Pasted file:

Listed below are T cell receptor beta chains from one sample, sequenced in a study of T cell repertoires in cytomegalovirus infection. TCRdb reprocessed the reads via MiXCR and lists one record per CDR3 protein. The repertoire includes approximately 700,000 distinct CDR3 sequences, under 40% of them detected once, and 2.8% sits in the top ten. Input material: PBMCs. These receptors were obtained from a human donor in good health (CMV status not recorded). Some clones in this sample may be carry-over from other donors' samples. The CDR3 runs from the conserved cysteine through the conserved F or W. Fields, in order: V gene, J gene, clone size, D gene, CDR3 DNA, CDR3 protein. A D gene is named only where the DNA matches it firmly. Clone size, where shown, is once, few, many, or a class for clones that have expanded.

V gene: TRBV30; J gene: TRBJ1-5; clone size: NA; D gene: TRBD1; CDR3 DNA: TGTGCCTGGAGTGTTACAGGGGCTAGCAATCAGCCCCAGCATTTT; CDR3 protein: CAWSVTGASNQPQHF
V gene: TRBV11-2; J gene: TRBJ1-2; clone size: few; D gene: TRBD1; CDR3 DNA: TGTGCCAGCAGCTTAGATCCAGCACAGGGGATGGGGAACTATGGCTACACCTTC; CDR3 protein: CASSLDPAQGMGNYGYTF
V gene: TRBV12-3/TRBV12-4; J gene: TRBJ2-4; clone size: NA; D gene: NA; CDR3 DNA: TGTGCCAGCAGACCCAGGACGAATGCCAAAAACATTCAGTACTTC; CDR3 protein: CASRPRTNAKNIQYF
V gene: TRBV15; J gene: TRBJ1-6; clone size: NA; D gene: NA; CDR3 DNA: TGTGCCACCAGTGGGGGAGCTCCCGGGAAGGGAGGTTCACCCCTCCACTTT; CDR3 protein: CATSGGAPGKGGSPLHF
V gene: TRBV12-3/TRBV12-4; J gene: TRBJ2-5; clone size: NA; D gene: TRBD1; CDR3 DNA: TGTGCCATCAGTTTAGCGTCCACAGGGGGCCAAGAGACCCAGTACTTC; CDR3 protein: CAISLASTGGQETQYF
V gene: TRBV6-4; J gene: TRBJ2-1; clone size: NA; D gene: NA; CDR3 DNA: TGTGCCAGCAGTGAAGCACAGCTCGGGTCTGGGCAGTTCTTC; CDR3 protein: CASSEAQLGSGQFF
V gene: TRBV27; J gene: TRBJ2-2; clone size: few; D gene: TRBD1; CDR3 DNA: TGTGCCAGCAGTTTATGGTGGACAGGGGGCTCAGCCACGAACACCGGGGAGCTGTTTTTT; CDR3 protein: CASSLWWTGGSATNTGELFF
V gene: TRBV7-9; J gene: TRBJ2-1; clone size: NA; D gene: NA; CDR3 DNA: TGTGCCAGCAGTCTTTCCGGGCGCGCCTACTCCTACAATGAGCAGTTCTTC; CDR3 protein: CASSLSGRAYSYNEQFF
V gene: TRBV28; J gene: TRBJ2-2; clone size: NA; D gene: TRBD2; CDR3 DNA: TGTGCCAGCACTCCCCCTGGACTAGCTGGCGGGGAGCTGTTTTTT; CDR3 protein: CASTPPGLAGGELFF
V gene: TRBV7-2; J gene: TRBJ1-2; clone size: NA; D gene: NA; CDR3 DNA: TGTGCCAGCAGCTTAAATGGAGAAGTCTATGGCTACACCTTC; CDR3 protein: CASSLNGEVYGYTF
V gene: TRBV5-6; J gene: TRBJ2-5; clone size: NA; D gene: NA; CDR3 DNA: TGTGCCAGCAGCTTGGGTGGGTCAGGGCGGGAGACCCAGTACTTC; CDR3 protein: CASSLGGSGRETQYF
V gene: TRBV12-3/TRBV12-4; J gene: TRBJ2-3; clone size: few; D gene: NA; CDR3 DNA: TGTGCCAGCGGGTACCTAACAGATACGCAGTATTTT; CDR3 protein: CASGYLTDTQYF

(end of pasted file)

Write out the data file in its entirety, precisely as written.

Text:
Listed below are T cell receptor beta chains from one sample, sequenced in a study of T cell repertoires in cytomegalovirus infection. TCRdb reprocessed the reads via MiXCR and lists one record per CDR3 protein. The repertoire includes approximately 700,000 distinct CDR3 sequences, under 40% of them detected once, and 2.8% sits in the top ten. Input material: PBMCs. These receptors were obtained from a human donor in good health (CMV status not recorded). Some clones in this sample may be carry-over from other donors' samples. The CDR3 runs from the conserved cysteine through the conserved F or W. Fields, in order: V gene, J gene, clone size, D gene, CDR3 DNA, CDR3 protein. A D gene is named only where the DNA matches it firmly. Clone size, where shown, is once, few, many, or a class for clones that have expanded.

V gene: TRBV30; J gene: TRBJ1-5; clone size: NA; D gene: TRBD1; CDR3 DNA: TGTGCCTGGAGTGTTACAGGGGCTAGCAATCAGCCCCAGCATTTT; CDR3 protein: CAWSVTGASNQPQHF
V gene: TRBV11-2; J gene: TRBJ1-2; clone size: few; D gene: TRBD1; CDR3 DNA: TGTGCCAGCAGCTTAGATCCAGCACAGGGGATGGGGAACTATGGCTACACCTTC; CDR3 protein: CASSLDPAQGMGNYGYTF
V gene: TRBV12-3/TRBV12-4; J gene: TRBJ2-4; clone size: NA; D gene: NA; CDR3 DNA: TGTGCCAGCAGACCCAGGACGAATGCCAAAAACATTCAGTACTTC; CDR3 protein: CASRPRTNAKNIQYF
V gene: TRBV15; J gene: TRBJ1-6; clone size: NA; D gene: NA; CDR3 DNA: TGTGCCACCAGTGGGGGAGCTCCCGGGAAGGGAGGTTCACCCCTCCACTTT; CDR3 protein: CATSGGAPGKGGSPLHF
V gene: TRBV12-3/TRBV12-4; J gene: TRBJ2-5; clone size: NA; D gene: TRBD1; CDR3 DNA: TGTGCCATCAGTTTAGCGTCCACAGGGGGCCAAGAGACCCAGTACTTC; CDR3 protein: CAISLASTGGQETQYF
V gene: TRBV6-4; J gene: TRBJ2-1; clone size: NA; D gene: NA; CDR3 DNA: TGTGCCAGCAGTGAAGCACAGCTCGGGTCTGGGCAGTTCTTC; CDR3 protein: CASSEAQLGSGQFF
V gene: TRBV27; J gene: TRBJ2-2; clone size: few; D gene: TRBD1; CDR3 DNA: TGTGCCAGCAGTTTATGGTGGACAGGGGGCTCAGCCACGAACACCGGGGAGCTGTTTTTT; CDR3 protein: CASSLWWTGGSATNTGELFF
V gene: TRBV7-9; J gene: TRBJ2-1; clone size: NA; D gene: NA; CDR3 DNA: TGTGCCAGCAGTCTTTCCGGGCGCGCCTACTCCTACAATGAGCAGTTCTTC; CDR3 protein: CASSLSGRAYSYNEQFF
V gene: TRBV28; J gene: TRBJ2-2; clone size: NA; D gene: TRBD2; CDR3 DNA: TGTGCCAGCACTCCCCCTGGACTAGCTGGCGGGGAGCTGTTTTTT; CDR3 protein: CASTPPGLAGGELFF
V gene: TRBV7-2; J gene: TRBJ1-2; clone size: NA; D gene: NA; CDR3 DNA: TGTGCCAGCAGCTTAAATGGAGAAGTCTATGGCTACACCTTC; CDR3 protein: CASSLNGEVYGYTF
V gene: TRBV5-6; J gene: TRBJ2-5; clone size: NA; D gene: NA; CDR3 DNA: TGTGCCAGCAGCTTGGGTGGGTCAGGGCGGGAGACCCAGTACTTC; CDR3 protein: CASSLGGSGRETQYF
V gene: TRBV12-3/TRBV12-4; J gene: TRBJ2-3; clone size: few; D gene: NA; CDR3 DNA: TGTGCCAGCGGGTACCTAACAGATACGCAGTATTTT; CDR3 protein: CASGYLTDTQYF